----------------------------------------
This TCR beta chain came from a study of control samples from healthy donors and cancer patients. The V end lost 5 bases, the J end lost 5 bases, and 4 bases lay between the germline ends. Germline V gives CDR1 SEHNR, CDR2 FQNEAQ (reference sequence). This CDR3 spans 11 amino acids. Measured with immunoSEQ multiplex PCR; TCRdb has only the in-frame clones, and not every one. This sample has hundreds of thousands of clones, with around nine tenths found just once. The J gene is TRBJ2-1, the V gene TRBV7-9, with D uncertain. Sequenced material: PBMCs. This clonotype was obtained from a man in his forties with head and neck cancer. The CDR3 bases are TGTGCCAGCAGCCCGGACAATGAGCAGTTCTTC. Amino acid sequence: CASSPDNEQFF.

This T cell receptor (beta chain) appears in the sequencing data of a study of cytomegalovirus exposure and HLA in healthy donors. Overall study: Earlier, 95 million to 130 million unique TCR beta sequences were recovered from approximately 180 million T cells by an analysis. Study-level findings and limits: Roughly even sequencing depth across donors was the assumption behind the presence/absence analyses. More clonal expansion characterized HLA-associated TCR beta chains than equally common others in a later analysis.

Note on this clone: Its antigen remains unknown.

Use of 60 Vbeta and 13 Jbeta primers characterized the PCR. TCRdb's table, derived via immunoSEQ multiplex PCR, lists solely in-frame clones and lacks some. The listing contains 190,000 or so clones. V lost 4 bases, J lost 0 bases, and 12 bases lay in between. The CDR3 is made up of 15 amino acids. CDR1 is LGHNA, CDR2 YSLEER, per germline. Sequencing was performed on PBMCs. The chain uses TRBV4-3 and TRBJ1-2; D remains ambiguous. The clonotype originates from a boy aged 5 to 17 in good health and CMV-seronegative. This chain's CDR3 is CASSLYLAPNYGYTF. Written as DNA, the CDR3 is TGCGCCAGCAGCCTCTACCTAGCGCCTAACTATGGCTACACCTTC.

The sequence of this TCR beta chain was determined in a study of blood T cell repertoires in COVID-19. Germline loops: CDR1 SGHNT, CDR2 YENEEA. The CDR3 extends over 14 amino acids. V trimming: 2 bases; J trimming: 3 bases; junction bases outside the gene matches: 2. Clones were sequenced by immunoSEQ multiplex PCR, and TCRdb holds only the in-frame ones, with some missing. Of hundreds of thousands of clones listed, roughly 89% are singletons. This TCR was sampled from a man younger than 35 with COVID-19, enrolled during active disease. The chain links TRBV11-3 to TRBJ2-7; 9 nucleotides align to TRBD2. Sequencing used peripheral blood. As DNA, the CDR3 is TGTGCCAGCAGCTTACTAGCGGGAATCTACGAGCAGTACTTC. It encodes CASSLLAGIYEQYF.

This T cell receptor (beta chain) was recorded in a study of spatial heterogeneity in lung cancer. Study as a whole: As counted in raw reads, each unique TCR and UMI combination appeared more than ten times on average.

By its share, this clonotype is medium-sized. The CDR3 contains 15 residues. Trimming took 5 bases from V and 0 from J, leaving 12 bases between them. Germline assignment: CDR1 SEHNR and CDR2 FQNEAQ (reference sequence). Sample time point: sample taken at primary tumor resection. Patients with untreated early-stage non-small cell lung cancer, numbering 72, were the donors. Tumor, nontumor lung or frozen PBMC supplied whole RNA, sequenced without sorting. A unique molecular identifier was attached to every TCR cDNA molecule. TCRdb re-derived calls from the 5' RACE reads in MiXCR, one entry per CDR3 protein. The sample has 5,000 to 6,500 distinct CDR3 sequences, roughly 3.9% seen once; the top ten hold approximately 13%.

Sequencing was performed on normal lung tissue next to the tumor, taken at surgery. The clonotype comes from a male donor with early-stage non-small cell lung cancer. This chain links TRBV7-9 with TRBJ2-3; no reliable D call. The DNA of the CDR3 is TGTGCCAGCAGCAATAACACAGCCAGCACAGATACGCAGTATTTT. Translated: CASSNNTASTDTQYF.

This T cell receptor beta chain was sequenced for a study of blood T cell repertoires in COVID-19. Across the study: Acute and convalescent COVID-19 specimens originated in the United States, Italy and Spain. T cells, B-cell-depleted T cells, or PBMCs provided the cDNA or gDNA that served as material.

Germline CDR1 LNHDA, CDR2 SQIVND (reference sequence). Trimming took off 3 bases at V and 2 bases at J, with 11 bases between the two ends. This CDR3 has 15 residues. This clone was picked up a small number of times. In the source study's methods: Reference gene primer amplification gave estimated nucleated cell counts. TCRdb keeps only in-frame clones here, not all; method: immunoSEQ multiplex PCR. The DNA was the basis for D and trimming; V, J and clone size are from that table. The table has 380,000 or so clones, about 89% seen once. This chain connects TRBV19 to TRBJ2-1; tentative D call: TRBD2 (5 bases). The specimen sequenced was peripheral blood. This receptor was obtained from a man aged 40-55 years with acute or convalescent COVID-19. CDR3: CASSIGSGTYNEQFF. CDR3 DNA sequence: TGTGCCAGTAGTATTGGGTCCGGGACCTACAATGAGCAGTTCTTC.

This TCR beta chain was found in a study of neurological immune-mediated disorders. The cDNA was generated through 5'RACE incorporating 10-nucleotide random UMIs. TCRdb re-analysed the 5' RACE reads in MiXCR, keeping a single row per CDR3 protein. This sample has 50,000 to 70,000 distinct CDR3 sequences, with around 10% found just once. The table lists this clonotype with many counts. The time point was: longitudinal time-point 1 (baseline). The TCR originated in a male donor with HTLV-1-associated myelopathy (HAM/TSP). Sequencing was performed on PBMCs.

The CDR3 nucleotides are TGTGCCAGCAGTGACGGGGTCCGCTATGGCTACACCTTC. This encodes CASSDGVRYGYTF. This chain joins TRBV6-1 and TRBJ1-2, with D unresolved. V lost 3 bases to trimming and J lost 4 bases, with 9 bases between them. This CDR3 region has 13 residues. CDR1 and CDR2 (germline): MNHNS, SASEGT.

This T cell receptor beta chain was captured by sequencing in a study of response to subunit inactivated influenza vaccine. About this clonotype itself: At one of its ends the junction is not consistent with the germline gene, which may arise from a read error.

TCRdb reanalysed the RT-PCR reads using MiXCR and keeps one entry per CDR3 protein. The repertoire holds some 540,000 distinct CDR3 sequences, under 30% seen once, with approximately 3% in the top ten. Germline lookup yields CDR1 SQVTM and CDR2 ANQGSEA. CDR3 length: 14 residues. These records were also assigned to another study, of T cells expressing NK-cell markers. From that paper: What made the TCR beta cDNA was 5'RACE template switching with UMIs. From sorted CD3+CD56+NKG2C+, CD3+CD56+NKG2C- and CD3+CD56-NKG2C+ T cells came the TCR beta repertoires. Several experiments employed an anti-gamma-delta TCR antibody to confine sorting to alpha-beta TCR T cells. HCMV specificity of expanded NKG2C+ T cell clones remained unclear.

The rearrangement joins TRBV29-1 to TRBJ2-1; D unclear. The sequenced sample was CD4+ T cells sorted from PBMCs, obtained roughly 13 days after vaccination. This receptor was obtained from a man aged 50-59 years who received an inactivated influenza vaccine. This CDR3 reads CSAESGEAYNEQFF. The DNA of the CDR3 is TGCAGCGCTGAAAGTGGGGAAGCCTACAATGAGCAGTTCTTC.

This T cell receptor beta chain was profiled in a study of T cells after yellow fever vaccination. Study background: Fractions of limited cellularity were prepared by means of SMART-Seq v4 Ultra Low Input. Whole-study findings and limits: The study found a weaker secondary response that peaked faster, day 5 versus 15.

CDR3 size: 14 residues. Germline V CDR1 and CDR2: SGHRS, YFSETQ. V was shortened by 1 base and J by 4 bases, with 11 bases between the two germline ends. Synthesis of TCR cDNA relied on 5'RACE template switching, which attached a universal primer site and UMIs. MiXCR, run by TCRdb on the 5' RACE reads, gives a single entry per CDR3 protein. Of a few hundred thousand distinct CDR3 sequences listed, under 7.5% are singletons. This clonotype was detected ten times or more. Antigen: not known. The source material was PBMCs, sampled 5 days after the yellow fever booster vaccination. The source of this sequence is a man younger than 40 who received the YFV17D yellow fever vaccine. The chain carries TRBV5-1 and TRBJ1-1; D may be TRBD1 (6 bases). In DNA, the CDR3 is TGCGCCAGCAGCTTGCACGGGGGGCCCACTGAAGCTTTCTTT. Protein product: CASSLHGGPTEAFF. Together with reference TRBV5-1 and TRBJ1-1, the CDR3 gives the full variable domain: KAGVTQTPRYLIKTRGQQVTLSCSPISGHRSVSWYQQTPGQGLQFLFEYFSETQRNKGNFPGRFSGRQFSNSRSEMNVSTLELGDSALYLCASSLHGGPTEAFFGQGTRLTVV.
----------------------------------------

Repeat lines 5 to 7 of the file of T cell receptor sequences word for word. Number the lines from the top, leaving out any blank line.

The sequence of this TCR beta chain was determined in a study of blood T cell repertoires in COVID-19. Germline loops: CDR1 SGHNT, CDR2 YENEEA. The CDR3 extends over 14 amino acids. V trimming: 2 bases; J trimming: 3 bases; junction bases outside the gene matches: 2. Clones were sequenced by immunoSEQ multiplex PCR, and TCRdb holds only the in-frame ones, with some missing. Of hundreds of thousands of clones listed, roughly 89% are singletons. This TCR was sampled from a man younger than 35 with COVID-19, enrolled during active disease. The chain links TRBV11-3 to TRBJ2-7; 9 nucleotides align to TRBD2. Sequencing used peripheral blood. As DNA, the CDR3 is TGTGCCAGCAGCTTACTAGCGGGAATCTACGAGCAGTACTTC. It encodes CASSLLAGIYEQYF.

This T cell receptor (beta chain) was recorded in a study of spatial heterogeneity in lung cancer. Study as a whole: As counted in raw reads, each unique TCR and UMI combination appeared more than ten times on average.

By its share, this clonotype is medium-sized. The CDR3 contains 15 residues. Trimming took 5 bases from V and 0 from J, leaving 12 bases between them. Germline assignment: CDR1 SEHNR and CDR2 FQNEAQ (reference sequence). Sample time point: sample taken at primary tumor resection. Patients with untreated early-stage non-small cell lung cancer, numbering 72, were the donors. Tumor, nontumor lung or frozen PBMC supplied whole RNA, sequenced without sorting. A unique molecular identifier was attached to every TCR cDNA molecule. TCRdb re-derived calls from the 5' RACE reads in MiXCR, one entry per CDR3 protein. The sample has 5,000 to 6,500 distinct CDR3 sequences, roughly 3.9% seen once; the top ten hold approximately 13%.